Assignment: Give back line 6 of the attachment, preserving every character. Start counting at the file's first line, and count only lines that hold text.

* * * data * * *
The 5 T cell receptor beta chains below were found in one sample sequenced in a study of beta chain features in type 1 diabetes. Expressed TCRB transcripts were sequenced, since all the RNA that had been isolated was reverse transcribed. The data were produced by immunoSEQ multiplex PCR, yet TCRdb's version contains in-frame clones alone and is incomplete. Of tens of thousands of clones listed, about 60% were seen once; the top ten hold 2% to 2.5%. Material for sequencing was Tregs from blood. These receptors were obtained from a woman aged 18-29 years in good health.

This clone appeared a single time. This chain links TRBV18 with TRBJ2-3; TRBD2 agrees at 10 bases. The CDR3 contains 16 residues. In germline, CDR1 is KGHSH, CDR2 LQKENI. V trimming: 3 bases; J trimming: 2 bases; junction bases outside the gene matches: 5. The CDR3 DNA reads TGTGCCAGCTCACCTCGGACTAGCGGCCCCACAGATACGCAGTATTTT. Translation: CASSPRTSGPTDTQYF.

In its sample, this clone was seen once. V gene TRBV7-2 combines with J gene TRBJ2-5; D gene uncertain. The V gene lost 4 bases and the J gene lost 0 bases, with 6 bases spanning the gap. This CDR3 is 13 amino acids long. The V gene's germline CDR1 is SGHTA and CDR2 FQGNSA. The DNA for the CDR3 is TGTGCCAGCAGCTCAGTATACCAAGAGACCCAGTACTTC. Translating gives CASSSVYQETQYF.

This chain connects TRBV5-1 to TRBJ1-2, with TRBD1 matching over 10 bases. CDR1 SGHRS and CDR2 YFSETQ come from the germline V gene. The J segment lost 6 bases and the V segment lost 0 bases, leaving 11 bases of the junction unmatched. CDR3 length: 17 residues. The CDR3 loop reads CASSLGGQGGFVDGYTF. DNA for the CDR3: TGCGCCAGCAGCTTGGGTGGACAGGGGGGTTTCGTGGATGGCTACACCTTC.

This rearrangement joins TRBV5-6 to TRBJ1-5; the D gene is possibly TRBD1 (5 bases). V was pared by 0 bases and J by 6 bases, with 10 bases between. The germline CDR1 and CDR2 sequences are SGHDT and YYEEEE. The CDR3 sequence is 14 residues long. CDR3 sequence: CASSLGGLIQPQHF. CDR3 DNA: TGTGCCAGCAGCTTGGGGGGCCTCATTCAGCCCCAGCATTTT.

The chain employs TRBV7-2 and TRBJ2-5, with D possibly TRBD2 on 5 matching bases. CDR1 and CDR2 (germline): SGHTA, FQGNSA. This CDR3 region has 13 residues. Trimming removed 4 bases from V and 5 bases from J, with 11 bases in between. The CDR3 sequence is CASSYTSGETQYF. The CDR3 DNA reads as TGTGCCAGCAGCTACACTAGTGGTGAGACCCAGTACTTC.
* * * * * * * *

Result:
The chain employs TRBV7-2 and TRBJ2-5, with D possibly TRBD2 on 5 matching bases. CDR1 and CDR2 (germline): SGHTA, FQGNSA. This CDR3 region has 13 residues. Trimming removed 4 bases from V and 5 bases from J, with 11 bases in between. The CDR3 sequence is CASSYTSGETQYF. The CDR3 DNA reads as TGTGCCAGCAGCTACACTAGTGGTGAGACCCAGTACTTC.